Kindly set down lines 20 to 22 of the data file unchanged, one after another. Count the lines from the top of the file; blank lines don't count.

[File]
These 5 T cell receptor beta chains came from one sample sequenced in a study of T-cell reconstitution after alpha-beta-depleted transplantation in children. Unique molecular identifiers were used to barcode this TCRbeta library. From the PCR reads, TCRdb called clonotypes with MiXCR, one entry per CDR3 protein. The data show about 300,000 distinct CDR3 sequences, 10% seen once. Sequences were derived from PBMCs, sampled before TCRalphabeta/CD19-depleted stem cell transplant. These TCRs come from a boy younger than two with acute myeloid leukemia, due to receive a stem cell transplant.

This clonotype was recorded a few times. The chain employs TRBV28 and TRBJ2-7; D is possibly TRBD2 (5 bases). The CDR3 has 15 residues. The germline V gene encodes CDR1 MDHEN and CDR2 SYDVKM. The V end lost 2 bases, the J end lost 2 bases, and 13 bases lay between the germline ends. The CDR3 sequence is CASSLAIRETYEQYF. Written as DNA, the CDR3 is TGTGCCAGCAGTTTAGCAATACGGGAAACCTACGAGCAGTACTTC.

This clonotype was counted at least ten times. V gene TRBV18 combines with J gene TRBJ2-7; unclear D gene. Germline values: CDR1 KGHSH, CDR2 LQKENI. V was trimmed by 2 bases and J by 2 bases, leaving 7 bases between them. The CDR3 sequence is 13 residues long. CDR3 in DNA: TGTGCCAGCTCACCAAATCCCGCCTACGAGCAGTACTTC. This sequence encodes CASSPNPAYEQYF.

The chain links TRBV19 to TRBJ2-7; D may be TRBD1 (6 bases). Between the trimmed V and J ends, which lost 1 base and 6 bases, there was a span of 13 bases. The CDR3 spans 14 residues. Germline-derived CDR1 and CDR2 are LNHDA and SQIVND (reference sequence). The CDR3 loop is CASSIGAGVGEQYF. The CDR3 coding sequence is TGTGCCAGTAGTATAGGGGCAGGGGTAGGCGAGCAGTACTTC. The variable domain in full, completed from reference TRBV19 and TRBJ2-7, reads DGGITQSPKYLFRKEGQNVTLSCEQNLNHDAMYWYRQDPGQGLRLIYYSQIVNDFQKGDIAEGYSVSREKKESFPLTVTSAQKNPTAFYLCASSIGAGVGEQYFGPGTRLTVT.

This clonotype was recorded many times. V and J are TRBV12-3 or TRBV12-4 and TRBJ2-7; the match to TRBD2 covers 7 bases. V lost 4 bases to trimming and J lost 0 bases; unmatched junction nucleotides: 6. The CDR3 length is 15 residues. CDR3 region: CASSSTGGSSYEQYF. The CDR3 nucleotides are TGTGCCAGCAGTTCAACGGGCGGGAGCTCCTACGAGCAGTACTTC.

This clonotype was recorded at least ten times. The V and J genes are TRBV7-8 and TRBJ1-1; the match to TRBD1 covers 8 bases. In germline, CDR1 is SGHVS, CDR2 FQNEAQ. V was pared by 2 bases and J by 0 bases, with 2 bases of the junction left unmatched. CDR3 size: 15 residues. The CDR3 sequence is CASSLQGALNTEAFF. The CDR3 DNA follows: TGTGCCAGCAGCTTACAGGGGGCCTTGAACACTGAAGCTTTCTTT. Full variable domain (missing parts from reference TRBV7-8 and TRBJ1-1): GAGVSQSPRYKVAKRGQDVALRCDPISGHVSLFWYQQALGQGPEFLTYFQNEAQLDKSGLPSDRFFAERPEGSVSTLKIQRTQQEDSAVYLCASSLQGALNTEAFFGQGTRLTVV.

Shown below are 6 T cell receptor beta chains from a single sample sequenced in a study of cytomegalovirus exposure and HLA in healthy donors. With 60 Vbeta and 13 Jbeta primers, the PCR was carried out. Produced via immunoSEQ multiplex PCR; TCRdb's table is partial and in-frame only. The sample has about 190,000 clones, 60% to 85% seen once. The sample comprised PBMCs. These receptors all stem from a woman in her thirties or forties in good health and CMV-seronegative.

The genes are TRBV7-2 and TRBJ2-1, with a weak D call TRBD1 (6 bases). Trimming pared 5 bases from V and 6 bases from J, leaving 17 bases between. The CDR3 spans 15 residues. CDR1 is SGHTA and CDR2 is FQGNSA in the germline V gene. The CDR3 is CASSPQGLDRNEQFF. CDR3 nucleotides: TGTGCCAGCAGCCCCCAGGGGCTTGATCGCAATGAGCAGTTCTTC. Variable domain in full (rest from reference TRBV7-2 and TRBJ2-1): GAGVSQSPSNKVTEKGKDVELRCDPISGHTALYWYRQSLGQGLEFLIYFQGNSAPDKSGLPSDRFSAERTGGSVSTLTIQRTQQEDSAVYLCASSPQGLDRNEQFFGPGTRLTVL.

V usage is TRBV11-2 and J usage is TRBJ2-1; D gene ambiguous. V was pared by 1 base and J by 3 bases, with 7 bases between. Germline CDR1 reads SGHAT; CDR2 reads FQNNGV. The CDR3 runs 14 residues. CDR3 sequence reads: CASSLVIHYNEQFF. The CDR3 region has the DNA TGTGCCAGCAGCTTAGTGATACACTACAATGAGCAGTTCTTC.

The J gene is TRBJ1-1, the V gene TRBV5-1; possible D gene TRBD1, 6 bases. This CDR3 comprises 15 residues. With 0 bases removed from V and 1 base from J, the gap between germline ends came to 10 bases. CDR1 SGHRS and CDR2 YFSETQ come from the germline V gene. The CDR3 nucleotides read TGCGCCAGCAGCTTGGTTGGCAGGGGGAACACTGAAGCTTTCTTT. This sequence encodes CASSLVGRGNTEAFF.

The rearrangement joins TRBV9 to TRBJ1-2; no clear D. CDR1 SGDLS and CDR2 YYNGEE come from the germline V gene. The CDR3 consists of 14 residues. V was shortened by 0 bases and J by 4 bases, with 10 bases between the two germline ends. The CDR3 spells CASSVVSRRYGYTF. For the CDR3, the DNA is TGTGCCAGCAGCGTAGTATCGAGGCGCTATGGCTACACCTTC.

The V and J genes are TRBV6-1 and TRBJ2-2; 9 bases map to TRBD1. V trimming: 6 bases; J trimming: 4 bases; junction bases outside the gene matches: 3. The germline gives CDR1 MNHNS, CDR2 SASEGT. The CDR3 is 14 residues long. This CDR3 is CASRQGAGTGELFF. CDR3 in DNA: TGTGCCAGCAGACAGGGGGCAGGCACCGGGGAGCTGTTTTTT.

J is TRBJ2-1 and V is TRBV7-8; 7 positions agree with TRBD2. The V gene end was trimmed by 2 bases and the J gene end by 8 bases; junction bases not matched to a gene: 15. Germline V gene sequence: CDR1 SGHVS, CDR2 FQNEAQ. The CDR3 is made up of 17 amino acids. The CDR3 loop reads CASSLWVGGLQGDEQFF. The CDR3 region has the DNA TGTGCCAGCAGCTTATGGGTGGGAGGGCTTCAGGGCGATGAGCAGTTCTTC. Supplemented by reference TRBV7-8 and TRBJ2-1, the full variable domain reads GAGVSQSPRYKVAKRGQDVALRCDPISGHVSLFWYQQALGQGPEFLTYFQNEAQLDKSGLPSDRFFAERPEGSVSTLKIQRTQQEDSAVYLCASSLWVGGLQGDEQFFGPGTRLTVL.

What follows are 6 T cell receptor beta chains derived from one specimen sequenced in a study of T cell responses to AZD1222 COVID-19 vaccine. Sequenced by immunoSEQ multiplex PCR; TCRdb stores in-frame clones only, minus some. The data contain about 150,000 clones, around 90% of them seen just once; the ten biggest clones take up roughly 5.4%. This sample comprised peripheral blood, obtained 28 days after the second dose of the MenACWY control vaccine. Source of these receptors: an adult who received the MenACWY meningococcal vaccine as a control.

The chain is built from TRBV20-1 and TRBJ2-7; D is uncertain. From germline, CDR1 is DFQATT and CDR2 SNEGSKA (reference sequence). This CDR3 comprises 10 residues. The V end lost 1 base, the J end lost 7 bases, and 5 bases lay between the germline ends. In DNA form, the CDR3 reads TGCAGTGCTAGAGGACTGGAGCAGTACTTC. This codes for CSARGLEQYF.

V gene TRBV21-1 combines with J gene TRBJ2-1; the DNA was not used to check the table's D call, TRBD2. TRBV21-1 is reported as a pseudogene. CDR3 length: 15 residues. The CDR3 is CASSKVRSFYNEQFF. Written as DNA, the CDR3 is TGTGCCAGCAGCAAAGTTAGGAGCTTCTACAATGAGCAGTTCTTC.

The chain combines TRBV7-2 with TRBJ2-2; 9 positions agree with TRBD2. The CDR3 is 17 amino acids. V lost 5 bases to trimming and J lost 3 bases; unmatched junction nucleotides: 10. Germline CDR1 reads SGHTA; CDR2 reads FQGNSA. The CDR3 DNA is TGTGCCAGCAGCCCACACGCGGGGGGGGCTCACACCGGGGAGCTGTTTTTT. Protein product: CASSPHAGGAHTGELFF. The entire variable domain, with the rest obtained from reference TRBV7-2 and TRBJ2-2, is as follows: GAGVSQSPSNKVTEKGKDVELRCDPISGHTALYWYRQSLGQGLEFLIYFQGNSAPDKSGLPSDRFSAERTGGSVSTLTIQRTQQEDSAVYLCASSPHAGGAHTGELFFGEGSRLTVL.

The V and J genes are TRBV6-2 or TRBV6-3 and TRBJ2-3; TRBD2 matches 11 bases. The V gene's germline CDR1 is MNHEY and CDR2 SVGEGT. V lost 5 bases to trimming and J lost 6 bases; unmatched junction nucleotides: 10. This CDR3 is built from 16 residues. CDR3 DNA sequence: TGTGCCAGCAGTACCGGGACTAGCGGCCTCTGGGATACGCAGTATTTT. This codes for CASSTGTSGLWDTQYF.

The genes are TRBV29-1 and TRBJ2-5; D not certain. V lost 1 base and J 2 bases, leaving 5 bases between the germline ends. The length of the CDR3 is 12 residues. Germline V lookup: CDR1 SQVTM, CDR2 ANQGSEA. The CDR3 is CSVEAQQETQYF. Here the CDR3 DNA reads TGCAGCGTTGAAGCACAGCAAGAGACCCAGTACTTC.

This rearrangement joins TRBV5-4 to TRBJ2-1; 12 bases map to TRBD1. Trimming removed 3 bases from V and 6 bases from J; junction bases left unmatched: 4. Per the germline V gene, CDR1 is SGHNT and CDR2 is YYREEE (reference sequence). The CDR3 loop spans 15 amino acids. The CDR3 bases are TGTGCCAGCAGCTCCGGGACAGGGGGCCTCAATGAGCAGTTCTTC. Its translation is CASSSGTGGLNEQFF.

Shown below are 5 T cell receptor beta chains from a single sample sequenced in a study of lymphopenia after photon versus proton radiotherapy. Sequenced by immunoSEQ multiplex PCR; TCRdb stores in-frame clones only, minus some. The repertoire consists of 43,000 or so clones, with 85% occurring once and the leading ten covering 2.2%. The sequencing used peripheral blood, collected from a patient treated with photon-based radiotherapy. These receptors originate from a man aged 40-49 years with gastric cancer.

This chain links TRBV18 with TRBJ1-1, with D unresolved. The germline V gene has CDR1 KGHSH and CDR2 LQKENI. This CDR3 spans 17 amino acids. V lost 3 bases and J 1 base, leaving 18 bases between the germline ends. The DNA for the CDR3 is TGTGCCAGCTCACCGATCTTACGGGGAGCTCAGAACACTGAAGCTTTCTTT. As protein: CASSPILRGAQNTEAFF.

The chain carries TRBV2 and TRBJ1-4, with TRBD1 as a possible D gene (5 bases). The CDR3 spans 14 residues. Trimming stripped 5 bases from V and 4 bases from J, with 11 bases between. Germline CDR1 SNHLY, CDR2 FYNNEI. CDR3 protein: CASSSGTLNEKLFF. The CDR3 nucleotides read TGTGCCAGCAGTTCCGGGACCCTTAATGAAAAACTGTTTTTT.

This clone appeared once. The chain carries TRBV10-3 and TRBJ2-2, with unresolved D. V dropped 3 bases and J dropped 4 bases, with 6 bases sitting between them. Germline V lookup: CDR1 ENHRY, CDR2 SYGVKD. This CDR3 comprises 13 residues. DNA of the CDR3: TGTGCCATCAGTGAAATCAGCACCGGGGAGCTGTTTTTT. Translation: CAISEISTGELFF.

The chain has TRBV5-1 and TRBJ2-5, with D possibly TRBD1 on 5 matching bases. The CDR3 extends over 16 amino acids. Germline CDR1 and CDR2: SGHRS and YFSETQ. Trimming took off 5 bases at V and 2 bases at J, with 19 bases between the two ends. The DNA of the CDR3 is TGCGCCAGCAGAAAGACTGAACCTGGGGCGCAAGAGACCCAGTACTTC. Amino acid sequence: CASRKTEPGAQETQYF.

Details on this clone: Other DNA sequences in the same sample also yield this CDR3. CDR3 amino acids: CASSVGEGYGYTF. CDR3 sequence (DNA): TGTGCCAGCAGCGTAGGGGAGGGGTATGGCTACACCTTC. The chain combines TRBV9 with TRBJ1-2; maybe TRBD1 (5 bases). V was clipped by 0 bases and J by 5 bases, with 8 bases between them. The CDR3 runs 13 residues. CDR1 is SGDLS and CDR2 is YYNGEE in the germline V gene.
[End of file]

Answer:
This rearrangement joins TRBV5-4 to TRBJ2-1; 12 bases map to TRBD1. Trimming removed 3 bases from V and 6 bases from J; junction bases left unmatched: 4. Per the germline V gene, CDR1 is SGHNT and CDR2 is YYREEE (reference sequence). The CDR3 loop spans 15 amino acids. The CDR3 bases are TGTGCCAGCAGCTCCGGGACAGGGGGCCTCAATGAGCAGTTCTTC. Its translation is CASSSGTGGLNEQFF.

Shown below are 5 T cell receptor beta chains from a single sample sequenced in a study of lymphopenia after photon versus proton radiotherapy. Sequenced by immunoSEQ multiplex PCR; TCRdb stores in-frame clones only, minus some. The repertoire consists of 43,000 or so clones, with 85% occurring once and the leading ten covering 2.2%. The sequencing used peripheral blood, collected from a patient treated with photon-based radiotherapy. These receptors originate from a man aged 40-49 years with gastric cancer.

This chain links TRBV18 with TRBJ1-1, with D unresolved. The germline V gene has CDR1 KGHSH and CDR2 LQKENI. This CDR3 spans 17 amino acids. V lost 3 bases and J 1 base, leaving 18 bases between the germline ends. The DNA for the CDR3 is TGTGCCAGCTCACCGATCTTACGGGGAGCTCAGAACACTGAAGCTTTCTTT. As protein: CASSPILRGAQNTEAFF.